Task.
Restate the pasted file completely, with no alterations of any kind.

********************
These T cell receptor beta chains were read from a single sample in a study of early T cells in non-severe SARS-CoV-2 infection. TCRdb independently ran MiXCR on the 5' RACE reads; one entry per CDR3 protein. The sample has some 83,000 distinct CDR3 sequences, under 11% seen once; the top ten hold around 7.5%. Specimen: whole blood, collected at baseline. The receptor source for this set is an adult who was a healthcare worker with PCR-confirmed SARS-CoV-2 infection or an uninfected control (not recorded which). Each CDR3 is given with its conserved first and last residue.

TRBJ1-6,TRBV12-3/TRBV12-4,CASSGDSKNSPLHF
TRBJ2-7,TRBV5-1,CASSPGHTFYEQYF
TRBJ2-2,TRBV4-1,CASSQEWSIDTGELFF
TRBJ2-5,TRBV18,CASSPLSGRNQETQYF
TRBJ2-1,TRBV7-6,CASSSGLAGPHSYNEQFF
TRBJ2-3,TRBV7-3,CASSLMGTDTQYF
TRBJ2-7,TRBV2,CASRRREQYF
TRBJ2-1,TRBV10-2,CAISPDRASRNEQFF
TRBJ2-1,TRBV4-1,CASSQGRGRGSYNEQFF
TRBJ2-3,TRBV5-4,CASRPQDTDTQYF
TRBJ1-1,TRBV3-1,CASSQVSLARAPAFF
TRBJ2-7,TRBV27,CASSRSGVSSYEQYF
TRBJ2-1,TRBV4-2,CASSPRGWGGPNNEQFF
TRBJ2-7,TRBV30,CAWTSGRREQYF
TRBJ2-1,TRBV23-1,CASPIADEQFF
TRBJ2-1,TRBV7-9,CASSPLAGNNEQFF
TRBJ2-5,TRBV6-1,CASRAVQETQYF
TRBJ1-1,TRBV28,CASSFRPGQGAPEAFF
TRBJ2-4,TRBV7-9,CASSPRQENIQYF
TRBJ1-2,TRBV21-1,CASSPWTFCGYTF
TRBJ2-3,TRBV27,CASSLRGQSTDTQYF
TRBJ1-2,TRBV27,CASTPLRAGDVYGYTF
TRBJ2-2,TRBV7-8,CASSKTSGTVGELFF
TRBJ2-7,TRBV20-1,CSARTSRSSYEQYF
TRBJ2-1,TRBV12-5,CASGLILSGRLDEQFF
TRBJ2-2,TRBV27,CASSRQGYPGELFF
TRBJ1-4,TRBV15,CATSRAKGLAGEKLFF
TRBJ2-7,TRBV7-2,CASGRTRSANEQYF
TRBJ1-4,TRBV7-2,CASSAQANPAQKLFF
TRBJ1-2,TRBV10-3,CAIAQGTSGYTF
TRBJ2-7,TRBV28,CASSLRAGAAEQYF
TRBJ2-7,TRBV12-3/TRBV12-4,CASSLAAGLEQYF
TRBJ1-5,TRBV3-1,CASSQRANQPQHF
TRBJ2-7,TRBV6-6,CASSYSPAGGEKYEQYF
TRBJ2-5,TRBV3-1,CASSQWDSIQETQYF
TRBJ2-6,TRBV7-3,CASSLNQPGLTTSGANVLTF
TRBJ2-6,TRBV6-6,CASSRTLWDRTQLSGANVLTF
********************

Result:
These T cell receptor beta chains were read from a single sample in a study of early T cells in non-severe SARS-CoV-2 infection. TCRdb independently ran MiXCR on the 5' RACE reads; one entry per CDR3 protein. The sample has some 83,000 distinct CDR3 sequences, under 11% seen once; the top ten hold around 7.5%. Specimen: whole blood, collected at baseline. The receptor source for this set is an adult who was a healthcare worker with PCR-confirmed SARS-CoV-2 infection or an uninfected control (not recorded which). Each CDR3 is given with its conserved first and last residue.

TRBJ1-6,TRBV12-3/TRBV12-4,CASSGDSKNSPLHF
TRBJ2-7,TRBV5-1,CASSPGHTFYEQYF
TRBJ2-2,TRBV4-1,CASSQEWSIDTGELFF
TRBJ2-5,TRBV18,CASSPLSGRNQETQYF
TRBJ2-1,TRBV7-6,CASSSGLAGPHSYNEQFF
TRBJ2-3,TRBV7-3,CASSLMGTDTQYF
TRBJ2-7,TRBV2,CASRRREQYF
TRBJ2-1,TRBV10-2,CAISPDRASRNEQFF
TRBJ2-1,TRBV4-1,CASSQGRGRGSYNEQFF
TRBJ2-3,TRBV5-4,CASRPQDTDTQYF
TRBJ1-1,TRBV3-1,CASSQVSLARAPAFF
TRBJ2-7,TRBV27,CASSRSGVSSYEQYF
TRBJ2-1,TRBV4-2,CASSPRGWGGPNNEQFF
TRBJ2-7,TRBV30,CAWTSGRREQYF
TRBJ2-1,TRBV23-1,CASPIADEQFF
TRBJ2-1,TRBV7-9,CASSPLAGNNEQFF
TRBJ2-5,TRBV6-1,CASRAVQETQYF
TRBJ1-1,TRBV28,CASSFRPGQGAPEAFF
TRBJ2-4,TRBV7-9,CASSPRQENIQYF
TRBJ1-2,TRBV21-1,CASSPWTFCGYTF
TRBJ2-3,TRBV27,CASSLRGQSTDTQYF
TRBJ1-2,TRBV27,CASTPLRAGDVYGYTF
TRBJ2-2,TRBV7-8,CASSKTSGTVGELFF
TRBJ2-7,TRBV20-1,CSARTSRSSYEQYF
TRBJ2-1,TRBV12-5,CASGLILSGRLDEQFF
TRBJ2-2,TRBV27,CASSRQGYPGELFF
TRBJ1-4,TRBV15,CATSRAKGLAGEKLFF
TRBJ2-7,TRBV7-2,CASGRTRSANEQYF
TRBJ1-4,TRBV7-2,CASSAQANPAQKLFF
TRBJ1-2,TRBV10-3,CAIAQGTSGYTF
TRBJ2-7,TRBV28,CASSLRAGAAEQYF
TRBJ2-7,TRBV12-3/TRBV12-4,CASSLAAGLEQYF
TRBJ1-5,TRBV3-1,CASSQRANQPQHF
TRBJ2-7,TRBV6-6,CASSYSPAGGEKYEQYF
TRBJ2-5,TRBV3-1,CASSQWDSIQETQYF
TRBJ2-6,TRBV7-3,CASSLNQPGLTTSGANVLTF
TRBJ2-6,TRBV6-6,CASSRTLWDRTQLSGANVLTF